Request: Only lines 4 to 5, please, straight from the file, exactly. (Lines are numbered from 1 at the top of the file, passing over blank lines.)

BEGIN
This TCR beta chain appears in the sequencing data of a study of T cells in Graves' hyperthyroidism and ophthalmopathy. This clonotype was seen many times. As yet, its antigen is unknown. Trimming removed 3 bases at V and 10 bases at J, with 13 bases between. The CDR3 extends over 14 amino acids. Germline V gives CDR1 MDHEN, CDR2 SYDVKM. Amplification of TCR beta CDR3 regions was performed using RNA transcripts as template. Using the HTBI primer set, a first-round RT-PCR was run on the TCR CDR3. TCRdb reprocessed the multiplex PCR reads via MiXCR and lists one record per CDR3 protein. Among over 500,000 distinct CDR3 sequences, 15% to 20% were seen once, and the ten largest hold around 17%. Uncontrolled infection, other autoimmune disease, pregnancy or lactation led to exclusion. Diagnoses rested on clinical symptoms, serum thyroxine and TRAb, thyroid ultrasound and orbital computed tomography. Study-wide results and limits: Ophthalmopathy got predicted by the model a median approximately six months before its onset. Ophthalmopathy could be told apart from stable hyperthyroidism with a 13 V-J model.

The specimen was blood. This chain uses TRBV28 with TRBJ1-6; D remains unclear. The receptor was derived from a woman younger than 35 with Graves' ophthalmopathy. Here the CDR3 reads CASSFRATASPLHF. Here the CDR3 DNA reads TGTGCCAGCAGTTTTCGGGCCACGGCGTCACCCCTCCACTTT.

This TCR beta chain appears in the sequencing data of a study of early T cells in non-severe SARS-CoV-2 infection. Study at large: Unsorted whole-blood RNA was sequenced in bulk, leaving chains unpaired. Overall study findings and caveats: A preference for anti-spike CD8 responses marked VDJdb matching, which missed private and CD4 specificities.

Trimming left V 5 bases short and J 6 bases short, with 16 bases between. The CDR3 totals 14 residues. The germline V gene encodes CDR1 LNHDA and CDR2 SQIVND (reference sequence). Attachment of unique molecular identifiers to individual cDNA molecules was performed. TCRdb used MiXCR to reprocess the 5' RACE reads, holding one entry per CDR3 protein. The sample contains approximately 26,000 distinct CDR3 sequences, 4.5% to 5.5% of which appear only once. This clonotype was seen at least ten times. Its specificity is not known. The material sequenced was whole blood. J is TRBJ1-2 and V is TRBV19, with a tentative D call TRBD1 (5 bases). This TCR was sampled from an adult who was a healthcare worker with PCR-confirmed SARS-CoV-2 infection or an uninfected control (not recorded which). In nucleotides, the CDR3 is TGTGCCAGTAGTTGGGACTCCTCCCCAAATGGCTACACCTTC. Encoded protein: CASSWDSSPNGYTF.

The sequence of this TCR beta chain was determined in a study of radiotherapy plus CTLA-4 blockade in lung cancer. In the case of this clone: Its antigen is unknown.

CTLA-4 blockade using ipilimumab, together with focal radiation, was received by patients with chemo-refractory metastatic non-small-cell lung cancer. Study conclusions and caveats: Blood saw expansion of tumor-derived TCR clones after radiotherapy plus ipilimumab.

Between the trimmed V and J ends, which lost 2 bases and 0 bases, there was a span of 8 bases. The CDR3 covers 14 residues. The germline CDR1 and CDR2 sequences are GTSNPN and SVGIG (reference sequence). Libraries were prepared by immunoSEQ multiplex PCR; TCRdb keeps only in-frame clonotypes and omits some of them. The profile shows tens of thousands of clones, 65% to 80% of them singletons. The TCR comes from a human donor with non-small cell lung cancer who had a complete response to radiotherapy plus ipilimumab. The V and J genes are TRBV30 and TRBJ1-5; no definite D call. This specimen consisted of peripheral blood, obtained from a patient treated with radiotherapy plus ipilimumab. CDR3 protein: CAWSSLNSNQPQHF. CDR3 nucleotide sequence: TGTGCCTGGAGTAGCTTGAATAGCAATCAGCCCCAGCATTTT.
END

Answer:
Trimming left V 5 bases short and J 6 bases short, with 16 bases between. The CDR3 totals 14 residues. The germline V gene encodes CDR1 LNHDA and CDR2 SQIVND (reference sequence). Attachment of unique molecular identifiers to individual cDNA molecules was performed. TCRdb used MiXCR to reprocess the 5' RACE reads, holding one entry per CDR3 protein. The sample contains approximately 26,000 distinct CDR3 sequences, 4.5% to 5.5% of which appear only once. This clonotype was seen at least ten times. Its specificity is not known. The material sequenced was whole blood. J is TRBJ1-2 and V is TRBV19, with a tentative D call TRBD1 (5 bases). This TCR was sampled from an adult who was a healthcare worker with PCR-confirmed SARS-CoV-2 infection or an uninfected control (not recorded which). In nucleotides, the CDR3 is TGTGCCAGTAGTTGGGACTCCTCCCCAAATGGCTACACCTTC. Encoded protein: CASSWDSSPNGYTF.

The sequence of this TCR beta chain was determined in a study of radiotherapy plus CTLA-4 blockade in lung cancer. In the case of this clone: Its antigen is unknown.